Instead, this is the time of year it's best to prepare hot drinks and gather with friends around the fireplace and play Trivial Pursuit (the only board game where you can participate without having to see the board). And try to forget that warm weather is months away.

Friday, December 4, 2009


My friends and I drink too much. Of course, we also do too many other things too much (eat, make sarcastic remarks, toss batteries at one another) but it occurred to me that it's time we did something for the community after taking so very much from it. This is why we're doing the First Annual Drink-a-Thon For the Kids.

The Drink-A-Thon (or DAT for those of you who can't get enough of acronyms) goes like this--participants begin at 8 AM and have to have one drink per hour; that drink can be a 12 oz beer or glass of wine (we're going to avoid hard liquor for this as we don't want a bunch of tequila-fueled mayhem marring this charitable event). The more hours each participant can go, the more money they can raise, since sponsors will sponsor a certain amount of cash per drink. (Say, a buck a drink for your participant--if they make it 20 hours, then you pledge $20). During this period the participants can eat, drink and do anything--they just have to stick by the drink-per-hour rule.

To keep up stamina, there will be plenty of eating and group activities (ping pong, arm wrestling, strolling through town) and ideally we can get some bars to sponsor the players by providing discounted beer for this cause. Participants of course will have to try and line up sponsors for this charity. Donations can also be made in the form of food and drink. We also want to get T-shirts made, partly to help spread awareness for our cause.

The date we have set for this is January 9th (Saturday). The only thing we need to do now is decide on a charity for which we can send the proceeds from this fundraiser. So far I've got:

1) American Cancer Society
3) Society for Prevention of Cruelty to Elves

Any other thoughts?

Thursday, December 3, 2009

Random Thursday Thoughts

1) If someone keeps referring to the sex they just had as "consensual sex" it's sort of creepy.

2) An ever increasing amount of my day is spent trying to not seem stupid. I'm not sure what to make of that.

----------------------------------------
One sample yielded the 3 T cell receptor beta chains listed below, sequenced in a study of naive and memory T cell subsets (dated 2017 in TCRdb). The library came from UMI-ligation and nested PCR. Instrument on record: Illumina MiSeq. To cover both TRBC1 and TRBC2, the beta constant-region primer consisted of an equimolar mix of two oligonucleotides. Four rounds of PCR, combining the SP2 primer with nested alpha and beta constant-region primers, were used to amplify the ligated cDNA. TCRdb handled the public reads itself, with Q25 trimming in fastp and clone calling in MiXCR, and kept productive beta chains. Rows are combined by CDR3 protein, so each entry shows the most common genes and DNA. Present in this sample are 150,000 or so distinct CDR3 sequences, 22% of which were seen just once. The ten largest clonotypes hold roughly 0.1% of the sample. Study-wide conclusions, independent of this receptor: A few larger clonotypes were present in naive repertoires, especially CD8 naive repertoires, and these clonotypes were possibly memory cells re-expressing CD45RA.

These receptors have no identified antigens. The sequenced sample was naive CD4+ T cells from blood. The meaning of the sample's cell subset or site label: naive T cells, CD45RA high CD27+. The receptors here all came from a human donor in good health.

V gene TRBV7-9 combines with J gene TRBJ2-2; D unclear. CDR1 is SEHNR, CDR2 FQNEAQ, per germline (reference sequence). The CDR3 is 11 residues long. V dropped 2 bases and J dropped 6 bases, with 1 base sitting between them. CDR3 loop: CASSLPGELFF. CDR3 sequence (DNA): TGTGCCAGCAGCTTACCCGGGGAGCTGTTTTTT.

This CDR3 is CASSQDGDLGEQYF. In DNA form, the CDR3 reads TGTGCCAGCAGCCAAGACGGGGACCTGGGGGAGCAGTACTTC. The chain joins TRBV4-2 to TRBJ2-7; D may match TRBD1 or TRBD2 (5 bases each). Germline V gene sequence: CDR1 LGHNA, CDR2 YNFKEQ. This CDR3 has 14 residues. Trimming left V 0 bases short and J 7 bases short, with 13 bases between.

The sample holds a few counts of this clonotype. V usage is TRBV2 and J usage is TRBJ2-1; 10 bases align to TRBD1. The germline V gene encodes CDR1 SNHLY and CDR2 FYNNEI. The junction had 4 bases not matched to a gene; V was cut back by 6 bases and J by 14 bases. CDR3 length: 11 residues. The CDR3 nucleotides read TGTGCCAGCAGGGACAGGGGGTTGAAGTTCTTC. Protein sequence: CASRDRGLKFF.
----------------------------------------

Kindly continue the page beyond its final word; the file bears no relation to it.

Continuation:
3) I feel a bit guilty when a restaurant's chef went through all the trouble of making a nice presentation of the food and all I want to do is break it apart and eat it and wonder why it's not a bigger portion.

4) I can't stand fake cheese and yet I'm at peace with Doritos. I'm complicated like that.

5) For every ten people you hear talking into their hands-free cell phones, at least one of them does not actually have a hands-free cell phone and is in fact nuts.

6) To take advantage of better products and lower prices, you're better off living technologically ten years behind everyone else. You can do it--after all everyone ten years ago was able to live like that. Just don't be upset when your friends ask you weird things like whether you got their text.

7) I like to say I drink beer and wine for the crisp refreshing taste. But if someone offered me nonalcoholic beer or wine I'd probably laugh at them.

Is Pathetisad a Word?

Every now and again you come upon something that is both unintentionally hilarious but also really sad at the same time. Case in point--this political cartoon, which was made for a local election in Oklahoma a few years ago for a candidate named Brent Rinehart. Rinehart, judging from the cartoon, is a die-hard Conservative Republican and apparently thinks the biggest problem facing Oklahoma County is rampant homosexuality. Apparently, Oklahoma has tons of gay people and only Brent Rinehart could stop them! I hope Mr. Rinehart doesn't take any sightseeing trips to the Castro District in San Francisco or New York's West Village--he'd go bonkers!

The cartoon itsels is pretty hilarious--the drawings of homosexuals make them look like Roman gods, and the "good ole boys" on the City Council have ridiculously large thumbs. Plus, the typos--oh, the many many typos! Why hire someone with a sixth grade education to proof-read when you can just assume the cartoon is good enough? Granted, the homespun nature of the cartoon was charming enough to get me to read it--unlike a lot of more flashy campaign literature--but the lack of attention to detail sends a message that I'm sure the candidate didn't want to send.

Now, on to this man's candidacy--I imagine that even if I opposed homosexuality (I favor it, since it leads to fewer unwanted children, less repression, and better home decoration) it wouldn't be enough of a big issue to occupy three quarters of a campaign brochure/comic. I mean, a county commissioner has to deal with things like fixing roads, making the schools work efficiently, utilities and property taxes. So some gay couples move into the area--is that really the sort of thing that makes even a traditionalist say "forget the fact that there's a sanitation workers' strike and tornadoes wiped out our power lines--we gotta stop this gay crap"? As it turns out, even the conservative voters didn't find the gays to be that big a deal--Rinehart came in last in the Republican primary.